I just came across this blog from David Halpern (National Adviser on What Works and CEO of Behavioural Insights Team, UK) which is concerned with the lack of empirical evidence used to guide decision making in many areas of public services. In the UK a series of ‘What Works’ centres have been established to generate ‘good empirical studies’ in a range of different welfare service areas.
Now I am all for using more evidence to inform policy and practice (working in a university how could I be against this?). Although I suspect that in some of the areas that the What Works teams are talking about it is not necessarily a lack of evidence that is the problem but weighing up a series of complex value judgements. These are typically not easily resolved by more evidence about effectiveness.
Anyway, I have written about this blog not to get into a debate about evidence and decision making and if you have been in one of my policy design and implementation classes you will have heard all about my stance on this. I raise it instead because of the last section of Halpern’s piece which talks about the idea of radical incrementalism. Halpern explains:
‘Radical incrementalism’ is the idea that dramatic improvements can be achieved, and are more likely to be achieved, by systematically testing small variations in everything we do, rather than through dramatic leaps into the dark. For example, the dramatic wins of the British cycling team at the last Olympics are widely attributed to the systematic testing by the team of many variations of the bike design and training schedules. Many of these led to small improvements, but when combined created a winning team. Similarly, many of the dramatic advances in survival rates for cancer over the last 30 years are due more to constant refinements in treatment dosage and combination than to new ‘breakthrough’ drugs. Applying similar ‘radical incrementalism’ to public sector policy and practice, from how we design our websites, to the endless details in jobcentres to business support schemes, we can be pretty confident that each of these incremental improvements can lead to an overall performance that is utterly transformed in its cost-effectiveness and overall impact.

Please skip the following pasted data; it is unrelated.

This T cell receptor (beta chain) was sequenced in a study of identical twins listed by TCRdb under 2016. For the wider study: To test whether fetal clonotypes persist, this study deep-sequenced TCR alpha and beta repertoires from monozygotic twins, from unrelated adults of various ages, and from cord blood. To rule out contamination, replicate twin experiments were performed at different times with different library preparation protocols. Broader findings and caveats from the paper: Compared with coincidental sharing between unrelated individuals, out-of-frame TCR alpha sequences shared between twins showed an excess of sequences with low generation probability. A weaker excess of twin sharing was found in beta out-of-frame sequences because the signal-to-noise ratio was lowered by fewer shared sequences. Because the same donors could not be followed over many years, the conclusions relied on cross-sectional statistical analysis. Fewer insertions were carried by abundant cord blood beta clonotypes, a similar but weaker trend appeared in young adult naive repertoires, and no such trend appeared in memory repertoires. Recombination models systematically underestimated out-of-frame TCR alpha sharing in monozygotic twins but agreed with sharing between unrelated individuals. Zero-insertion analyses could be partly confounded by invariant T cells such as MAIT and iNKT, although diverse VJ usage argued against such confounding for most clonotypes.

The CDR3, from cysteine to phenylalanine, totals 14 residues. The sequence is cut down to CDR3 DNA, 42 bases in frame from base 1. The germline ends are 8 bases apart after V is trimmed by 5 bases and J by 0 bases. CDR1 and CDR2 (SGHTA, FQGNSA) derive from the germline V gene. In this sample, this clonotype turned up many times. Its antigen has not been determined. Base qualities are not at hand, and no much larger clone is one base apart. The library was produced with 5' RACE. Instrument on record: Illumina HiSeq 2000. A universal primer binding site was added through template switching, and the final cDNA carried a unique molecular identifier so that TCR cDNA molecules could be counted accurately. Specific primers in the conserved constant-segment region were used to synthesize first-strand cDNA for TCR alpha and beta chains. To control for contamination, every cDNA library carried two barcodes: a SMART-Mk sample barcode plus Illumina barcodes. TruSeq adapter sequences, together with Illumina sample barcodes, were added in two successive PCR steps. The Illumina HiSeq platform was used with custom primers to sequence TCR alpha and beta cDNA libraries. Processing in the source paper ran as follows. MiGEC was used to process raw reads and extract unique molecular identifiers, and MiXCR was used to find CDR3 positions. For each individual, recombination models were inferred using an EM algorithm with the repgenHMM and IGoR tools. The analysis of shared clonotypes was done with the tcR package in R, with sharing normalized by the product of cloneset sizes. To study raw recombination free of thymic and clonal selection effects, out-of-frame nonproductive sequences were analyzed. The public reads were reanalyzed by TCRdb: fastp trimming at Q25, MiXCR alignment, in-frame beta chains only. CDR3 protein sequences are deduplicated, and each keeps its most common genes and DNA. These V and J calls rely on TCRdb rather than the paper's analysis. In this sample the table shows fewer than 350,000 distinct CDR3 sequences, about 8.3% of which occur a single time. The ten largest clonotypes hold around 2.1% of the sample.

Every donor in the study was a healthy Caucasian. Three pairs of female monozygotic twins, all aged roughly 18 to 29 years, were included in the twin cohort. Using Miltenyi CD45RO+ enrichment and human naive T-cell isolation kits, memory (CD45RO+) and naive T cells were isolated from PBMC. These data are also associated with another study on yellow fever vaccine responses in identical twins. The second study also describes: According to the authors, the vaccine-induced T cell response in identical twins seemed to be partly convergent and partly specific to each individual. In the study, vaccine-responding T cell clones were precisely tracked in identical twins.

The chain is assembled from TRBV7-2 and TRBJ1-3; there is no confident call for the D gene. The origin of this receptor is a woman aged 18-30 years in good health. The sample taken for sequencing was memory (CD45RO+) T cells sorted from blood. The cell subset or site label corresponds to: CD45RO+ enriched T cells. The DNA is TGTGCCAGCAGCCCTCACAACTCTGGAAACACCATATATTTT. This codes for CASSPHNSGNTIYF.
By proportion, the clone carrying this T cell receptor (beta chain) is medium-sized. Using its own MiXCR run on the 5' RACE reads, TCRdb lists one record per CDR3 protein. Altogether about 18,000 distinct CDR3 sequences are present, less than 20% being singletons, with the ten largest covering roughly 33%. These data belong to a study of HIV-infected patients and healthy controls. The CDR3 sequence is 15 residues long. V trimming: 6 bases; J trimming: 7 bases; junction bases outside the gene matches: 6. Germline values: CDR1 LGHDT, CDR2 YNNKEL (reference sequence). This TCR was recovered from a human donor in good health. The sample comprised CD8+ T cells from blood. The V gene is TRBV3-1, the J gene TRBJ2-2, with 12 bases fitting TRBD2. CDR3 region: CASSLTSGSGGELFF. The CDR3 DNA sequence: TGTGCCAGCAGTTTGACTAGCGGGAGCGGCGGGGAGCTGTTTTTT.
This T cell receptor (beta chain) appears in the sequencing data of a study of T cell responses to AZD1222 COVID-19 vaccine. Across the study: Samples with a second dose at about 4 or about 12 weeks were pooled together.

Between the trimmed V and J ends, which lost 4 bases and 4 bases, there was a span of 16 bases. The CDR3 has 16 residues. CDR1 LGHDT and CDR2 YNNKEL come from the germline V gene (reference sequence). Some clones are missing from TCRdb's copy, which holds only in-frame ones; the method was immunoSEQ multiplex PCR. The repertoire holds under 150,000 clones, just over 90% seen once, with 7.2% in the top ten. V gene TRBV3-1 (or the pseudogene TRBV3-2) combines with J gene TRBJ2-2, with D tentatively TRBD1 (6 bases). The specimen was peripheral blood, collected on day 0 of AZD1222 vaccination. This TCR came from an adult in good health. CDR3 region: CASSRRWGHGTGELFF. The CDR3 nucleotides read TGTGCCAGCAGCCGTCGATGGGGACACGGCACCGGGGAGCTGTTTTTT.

Helen Sullivan talked about this very same idea in the Imagining the 21st century public servant workforce report which we published last year. What we argued in this report was that if the approach of radical incrementalism is to be effective then the first task must be to ensure that we all have a sense of what we are working towards. We both use the example of British cycling and there I guess the aim is to go faster for longer. The aims in areas of local economic development or early education might be slightly more complex. Without a sense of strategic aim then evidence cannot play the role in the process that it might. In our research into the Australian public service one of the things we heard frequently was the lack of strategic oversight and horizon scanning – and I don’t think Australia is alone in this. Having established where we want to go, having good evidence to back up this process and to help us track progress is, of course, absolutely crucial.
I would like to hear from any individuals or teams who have experimented with this notion of radical incrementalism in recent practice and hear about your experience with this. Did it turn out to be as radical as you had hoped? Did you reach the end point? What helped and hindered this process?